Wednesday, May 25, 2016

On This Day: Tom Sayers: The Brighton Boy Remembered

By Peter Silkov

Tom Sayers was one of Britain’s greatest ever bare-knuckle pugilists. Sayers was skilful and fast, and possessed immense heart, durability, and strength.  Although barely more than a light-middleweight in his prime, and standing just 5’ feet 8” and a half inches in height, Sayers won a series of epic victories over men considerably larger than himself in his march to the Heavyweight championship of England.

Tom Sayers was born on May 25, 1826, in Brighton, Sussex.  His earliest serious fights took place in 1844, but for some time Sayers struggled to find opponents, as those his own size were reticent about meeting him in combat, so impressive was his reputation, even at the earliest stage of his career.

By 1851 however, an impressive victory over Dan Collins underlined Sayers as a fighter to watch, but he found it even harder to get fights with men of his own size.  In 1853, Sayers suffered the only defeat of his career when Nat Langham beat him on October 18, for the Middleweight championship of England.  Sayers lost after a battle lasting 61 rounds, spread over 2 hours and 2 minutes.  This defeat only served to spur Sayers forward, and like all great fighters, he became better for his defeat. On January 26, 1856, Sayers defeated the much larger Harry Poulson, in an epic encounter that lasted 109 rounds, over the course of 3 hours, and 8 minutes.  This victory showed, beyond doubt, that Sayers was a worthy opponent for the Heavyweight championship of England.

On June 16, 1857, Sayers beat William Perry, in 10 rounds, after 1 hour 20 minutes, to claim the Heavyweight championship of England.

Sayers would prove to be a truly great champion, defending his championship five times during his reign.  By far the most famous fight of his reign, was also his last; his historical encounter with John C Heenan on April 17, 1860.  Heenan was the American heavyweight champion, and so the match was a landmark event of international proportions, which is often regarded today as the first genuine World heavyweight title fight.  The match itself took place amid huge public interest, and turned out to be a brutal encounter, which lived up to all expectations.  The action carried on for 42 rounds, stretched out over 2 hours and 20 minutes, before the fight was abandoned after members of the crowd broke into the ring. The verdict was eventually given as a draw, which resulted in both sides being dissatisfied.  Arguments raged over who was enjoying the better of things when the fight was brought to its premature conclusion, and each country sided with their countryman as being the rightful winner.  Most unbiased eyewitness reports of the fight however, tell us that while both men were badly punished from their battle, it was Heenan who had fared far worse.  While Sayers had suffered bruises and bumps around the head and face, Heenan face had been rendered a grotesque and swollen mass of broken flesh, with both eyes closed, and his nose and mouth horribly misshapen.  Heenan had to convalesce in a darkened room for some time before he could leave his sickbed.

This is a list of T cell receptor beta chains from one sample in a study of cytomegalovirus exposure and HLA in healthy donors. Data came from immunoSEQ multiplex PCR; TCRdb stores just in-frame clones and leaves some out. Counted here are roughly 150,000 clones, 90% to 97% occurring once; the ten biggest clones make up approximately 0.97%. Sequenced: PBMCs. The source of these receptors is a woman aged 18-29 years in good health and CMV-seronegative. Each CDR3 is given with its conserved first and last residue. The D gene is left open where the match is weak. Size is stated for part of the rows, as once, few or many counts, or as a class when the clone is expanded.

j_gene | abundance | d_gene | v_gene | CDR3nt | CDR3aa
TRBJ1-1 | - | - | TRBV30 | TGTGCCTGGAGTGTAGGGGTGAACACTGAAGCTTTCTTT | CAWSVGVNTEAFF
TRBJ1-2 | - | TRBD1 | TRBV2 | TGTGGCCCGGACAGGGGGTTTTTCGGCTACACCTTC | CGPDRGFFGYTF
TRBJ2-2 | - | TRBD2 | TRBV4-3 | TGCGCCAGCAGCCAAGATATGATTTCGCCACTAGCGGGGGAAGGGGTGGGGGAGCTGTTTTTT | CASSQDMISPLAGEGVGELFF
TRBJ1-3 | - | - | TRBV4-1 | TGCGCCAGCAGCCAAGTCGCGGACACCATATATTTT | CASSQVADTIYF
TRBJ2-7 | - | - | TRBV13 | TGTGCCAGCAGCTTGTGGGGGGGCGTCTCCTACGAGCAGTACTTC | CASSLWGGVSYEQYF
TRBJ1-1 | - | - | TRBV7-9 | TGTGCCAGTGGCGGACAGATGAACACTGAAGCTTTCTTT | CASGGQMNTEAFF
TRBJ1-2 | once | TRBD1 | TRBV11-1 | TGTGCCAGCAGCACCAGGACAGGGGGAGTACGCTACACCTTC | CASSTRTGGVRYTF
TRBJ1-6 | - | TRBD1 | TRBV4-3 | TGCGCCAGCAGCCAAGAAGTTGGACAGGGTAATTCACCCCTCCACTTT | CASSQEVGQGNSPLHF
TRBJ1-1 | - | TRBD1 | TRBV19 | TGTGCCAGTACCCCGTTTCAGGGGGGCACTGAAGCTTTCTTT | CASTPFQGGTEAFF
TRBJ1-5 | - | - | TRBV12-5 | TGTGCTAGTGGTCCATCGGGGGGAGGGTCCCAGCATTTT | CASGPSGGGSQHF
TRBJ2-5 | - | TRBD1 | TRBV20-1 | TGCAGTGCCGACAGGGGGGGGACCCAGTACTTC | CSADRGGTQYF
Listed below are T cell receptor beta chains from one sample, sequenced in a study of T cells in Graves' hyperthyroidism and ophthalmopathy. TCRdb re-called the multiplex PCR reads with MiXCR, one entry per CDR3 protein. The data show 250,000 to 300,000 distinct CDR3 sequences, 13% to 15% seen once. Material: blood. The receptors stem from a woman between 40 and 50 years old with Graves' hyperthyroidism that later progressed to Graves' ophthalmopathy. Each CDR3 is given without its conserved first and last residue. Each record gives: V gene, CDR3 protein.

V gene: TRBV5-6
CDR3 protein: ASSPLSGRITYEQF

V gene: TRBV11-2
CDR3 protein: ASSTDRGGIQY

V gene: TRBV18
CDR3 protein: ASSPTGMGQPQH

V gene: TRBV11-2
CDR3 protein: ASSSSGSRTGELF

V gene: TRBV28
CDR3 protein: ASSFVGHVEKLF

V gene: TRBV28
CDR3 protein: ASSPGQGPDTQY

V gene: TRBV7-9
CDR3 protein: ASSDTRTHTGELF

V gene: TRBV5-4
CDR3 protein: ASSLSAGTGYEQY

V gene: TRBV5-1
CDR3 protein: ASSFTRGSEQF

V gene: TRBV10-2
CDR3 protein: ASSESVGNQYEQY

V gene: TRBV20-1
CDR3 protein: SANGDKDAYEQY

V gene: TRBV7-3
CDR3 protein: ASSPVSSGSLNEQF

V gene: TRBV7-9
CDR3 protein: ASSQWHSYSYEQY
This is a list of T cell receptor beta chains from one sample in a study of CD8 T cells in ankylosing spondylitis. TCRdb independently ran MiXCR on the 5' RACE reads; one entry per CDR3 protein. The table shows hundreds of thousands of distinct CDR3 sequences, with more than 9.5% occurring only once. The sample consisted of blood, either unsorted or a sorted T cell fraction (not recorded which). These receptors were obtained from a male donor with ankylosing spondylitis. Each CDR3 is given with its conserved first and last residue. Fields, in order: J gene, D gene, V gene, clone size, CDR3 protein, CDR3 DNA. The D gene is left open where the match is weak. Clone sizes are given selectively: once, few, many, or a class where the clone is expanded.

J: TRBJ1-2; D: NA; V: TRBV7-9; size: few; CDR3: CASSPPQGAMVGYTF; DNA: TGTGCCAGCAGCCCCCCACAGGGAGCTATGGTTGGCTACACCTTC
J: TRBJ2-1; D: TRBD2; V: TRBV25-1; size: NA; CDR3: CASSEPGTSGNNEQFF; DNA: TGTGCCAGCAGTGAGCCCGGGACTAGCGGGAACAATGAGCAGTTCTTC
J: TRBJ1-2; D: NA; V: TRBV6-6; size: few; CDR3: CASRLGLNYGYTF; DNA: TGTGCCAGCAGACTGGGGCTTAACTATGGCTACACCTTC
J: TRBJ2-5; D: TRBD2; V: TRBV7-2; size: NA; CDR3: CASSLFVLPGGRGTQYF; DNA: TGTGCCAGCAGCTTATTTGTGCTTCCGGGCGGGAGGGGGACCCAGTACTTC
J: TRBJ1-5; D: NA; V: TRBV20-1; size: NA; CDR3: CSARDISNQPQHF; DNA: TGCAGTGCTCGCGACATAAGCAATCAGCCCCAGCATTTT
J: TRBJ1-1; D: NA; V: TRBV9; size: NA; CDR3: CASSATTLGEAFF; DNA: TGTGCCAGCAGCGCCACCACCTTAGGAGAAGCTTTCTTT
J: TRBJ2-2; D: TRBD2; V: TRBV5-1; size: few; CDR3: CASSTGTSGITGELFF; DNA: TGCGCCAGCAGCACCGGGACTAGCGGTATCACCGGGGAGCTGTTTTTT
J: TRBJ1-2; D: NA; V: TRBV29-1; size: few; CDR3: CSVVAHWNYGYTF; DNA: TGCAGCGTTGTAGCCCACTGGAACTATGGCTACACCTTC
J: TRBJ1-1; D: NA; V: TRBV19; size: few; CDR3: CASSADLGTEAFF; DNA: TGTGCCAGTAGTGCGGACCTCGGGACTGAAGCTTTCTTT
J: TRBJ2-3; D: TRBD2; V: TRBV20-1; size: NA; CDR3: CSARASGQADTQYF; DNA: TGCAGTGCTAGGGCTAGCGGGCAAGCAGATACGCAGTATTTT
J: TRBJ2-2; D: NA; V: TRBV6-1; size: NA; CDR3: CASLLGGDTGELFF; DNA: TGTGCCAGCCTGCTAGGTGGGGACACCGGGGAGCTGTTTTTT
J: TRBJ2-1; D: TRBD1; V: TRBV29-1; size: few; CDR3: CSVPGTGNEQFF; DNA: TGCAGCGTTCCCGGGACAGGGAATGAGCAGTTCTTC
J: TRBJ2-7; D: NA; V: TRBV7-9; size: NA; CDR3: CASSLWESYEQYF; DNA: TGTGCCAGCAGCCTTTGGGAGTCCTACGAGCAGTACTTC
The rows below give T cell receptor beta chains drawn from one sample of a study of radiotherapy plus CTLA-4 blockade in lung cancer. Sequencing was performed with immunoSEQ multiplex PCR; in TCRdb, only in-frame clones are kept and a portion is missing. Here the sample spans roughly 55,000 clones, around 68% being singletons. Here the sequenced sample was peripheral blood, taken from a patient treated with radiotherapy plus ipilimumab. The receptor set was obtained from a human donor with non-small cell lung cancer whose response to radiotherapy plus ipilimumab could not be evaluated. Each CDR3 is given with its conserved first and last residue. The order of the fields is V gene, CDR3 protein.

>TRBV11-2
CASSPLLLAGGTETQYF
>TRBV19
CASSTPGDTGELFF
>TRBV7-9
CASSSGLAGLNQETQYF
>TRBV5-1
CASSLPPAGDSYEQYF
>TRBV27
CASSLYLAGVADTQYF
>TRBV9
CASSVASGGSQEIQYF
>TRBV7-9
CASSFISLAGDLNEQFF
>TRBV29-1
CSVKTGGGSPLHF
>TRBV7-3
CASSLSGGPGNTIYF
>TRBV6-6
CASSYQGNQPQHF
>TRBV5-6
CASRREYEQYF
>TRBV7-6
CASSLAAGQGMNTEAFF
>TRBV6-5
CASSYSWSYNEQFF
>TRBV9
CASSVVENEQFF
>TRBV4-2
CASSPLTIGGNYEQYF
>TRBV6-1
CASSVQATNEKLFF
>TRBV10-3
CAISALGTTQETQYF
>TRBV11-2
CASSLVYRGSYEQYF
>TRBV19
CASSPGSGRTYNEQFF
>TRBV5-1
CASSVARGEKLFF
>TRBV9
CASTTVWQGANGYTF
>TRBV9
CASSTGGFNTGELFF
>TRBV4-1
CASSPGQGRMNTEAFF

Tony Sayers never fought again, after receiving a special Silver Championship belt to commemorate his battle with Heenan, on May 20, 1860, Sayers retired from the ring, undefeated champion.

Tom Sayers died on November 8, 1865, of consumption.  He is buried in Highgate Cemetary.  He is remembered today as one of the strongest and pluckiest fighters Britian has ever produced that also enjoyed the status of a folk hero amongst his fans.

Sayers was inducted into the Ring Boxing Hall of Fame in 1954 and the International Boxing Hall of Fame in 1990. 

*The painting in the graphic is not a creation of The Boxing Glove it is an vintage poster. Date unknown. 

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